Speyside student advocates to give youths a stronger voice

Tobago’s soon-to-be first shadow chief secretary, Adriel Wheeler. -
Tobago’s soon-to-be first shadow chief secretary, Adriel Wheeler. -

Speyside High student Adriel Wheeler, 16, is ready to be Tobago’s first shadow chief secretary, to help other youths step out from the shadows and let their voices be heard. The form five student has already begun preparing his list of proposals to present to Chief Secretary Farley Augustine.

Wheeler's appointment was announced by Augustine at the launch of the Youth Transcending Boundaries organisation (YTB), in Speyside, last Sunday. Augustine, who is also representative for the area, said every month a young person will be selected to shadow the Chief Secretary for a day.

Wheeler, who lives in Speyside and is the youth assemblyman for Parlatuvier/L’Anse Formi/Speyside, will be the first in line, to be picked up by the Chief Secretary's official vehicle, spend a day in his office, and attend meetings.

When asked about the history-making initiative, Wheeler said, “I am humbled. For me it is an honour to work with any person, as I believe there is a teaching moment in every experience.

“Having the opportunity to shadow the Chief Secretary is not only a pleasure, but an opportunity that will allow me to voice my concerns, and the concerns of other young people on the island, as I am about youth representation and advocacy.”

It will not be solely a VIP experience for Wheeler, as the shadow chief secretary is expected to come to the office with a brief, outlining the challenges faced at their schools and communities, along with solution and ideas for the Tobago space.

Wheeler said two of his concerns are the internet and washroom at his school.

He said, “The internet available on the plant at Speyside Secondary School is atrocious, as a result I will propose that a technician be made available to rectify this issue.

“Our washrooms at the school are in a deplorable state. And especially during this covid19 period, a well-equipped bathroom, with soap dispensers and hand dryers should be mandatory.”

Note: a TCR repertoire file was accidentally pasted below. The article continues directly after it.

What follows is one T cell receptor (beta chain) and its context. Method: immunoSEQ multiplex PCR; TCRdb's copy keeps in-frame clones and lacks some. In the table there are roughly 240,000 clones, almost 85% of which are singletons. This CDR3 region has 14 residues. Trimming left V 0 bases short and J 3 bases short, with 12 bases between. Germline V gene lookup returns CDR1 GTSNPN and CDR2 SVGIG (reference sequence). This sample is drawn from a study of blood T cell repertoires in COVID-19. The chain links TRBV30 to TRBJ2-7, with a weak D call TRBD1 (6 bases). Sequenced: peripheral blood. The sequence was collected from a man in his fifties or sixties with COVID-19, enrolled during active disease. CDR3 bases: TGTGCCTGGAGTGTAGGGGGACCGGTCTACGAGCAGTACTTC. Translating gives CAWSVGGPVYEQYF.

Chief Secretary Farley Augustine, second from right, chats with Speyside High School student Adriel Wheeler at a visit to the school earlier this month. - THA

Wheeler said he founded YTB to help young people have a say.

“I felt the Speyside community lacked a good youth support system – a place where youths could go and articulate their issues and be heard. As a young person, I can relate to sharing my views and having them dismissed. At 14 years, that was the problem I encountered, no one took me seriously, and I had actually given up on forming the group.”

The group will be open and dedicated towards the holistic development of young people, between the ages of ten to 35 years, within Speyside and environs.

The mission of YTB “is to nurture and harness pioneers in youth development, empower young people to become outstanding leaders and effect positive changes in their lives and communities.”

Among the goals for the group, which consists of eight executive and five board members, "are to have a well-operating steel orchestra by 2026, improve the literacy levels in the community and partner with renown tradesmen in Tobago, to teach youths the imperative skills.”

Wheeler said his first attempt to start the group did not materialise, but he was able to persevere by leaning on the skills acquired from being a part of other youth groups, as well as inspiration from Augustine and his cousin Christel Kirk.

“Mr. Farley Augustine, whom I have known for some time now, has also continuously urged me to chase after my dreams. Funny enough, I am still processing the fact that he is now chief secretary.

“I am hopeful that he will develop Speyside and other rural areas in Tobago. And he is always one to push for youth development. And I am certain that he will ensure that opportunities are provided for the youths.”

Wheeler said his passion for advocacy was nurtured by his mother and aunt.

“I credit my resilience to my mother, who taught me the philosophy that hard work pays off, and my aunt Verna Davidson, who has taught me that leadership is not about being a director, but having the ability to listen to others.”

Although inspired by Augustine, Wheeler has no ambition of a political career.

“Honestly, I have never seen myself as a politician, I am one who moves by the counsel of the Almighty. While I have a long list of interests. I am not certain which career I will choose, when the time comes.”

Wheeler advised other young people, “It does not matter how you start off in life, what matters is how you end.

“Walk in your purpose and remain grounded. Know that if God brought you to it, he will take you through it, but most importantly remain humble.”


"Speyside student advocates to give youths a stronger voice"

More in this section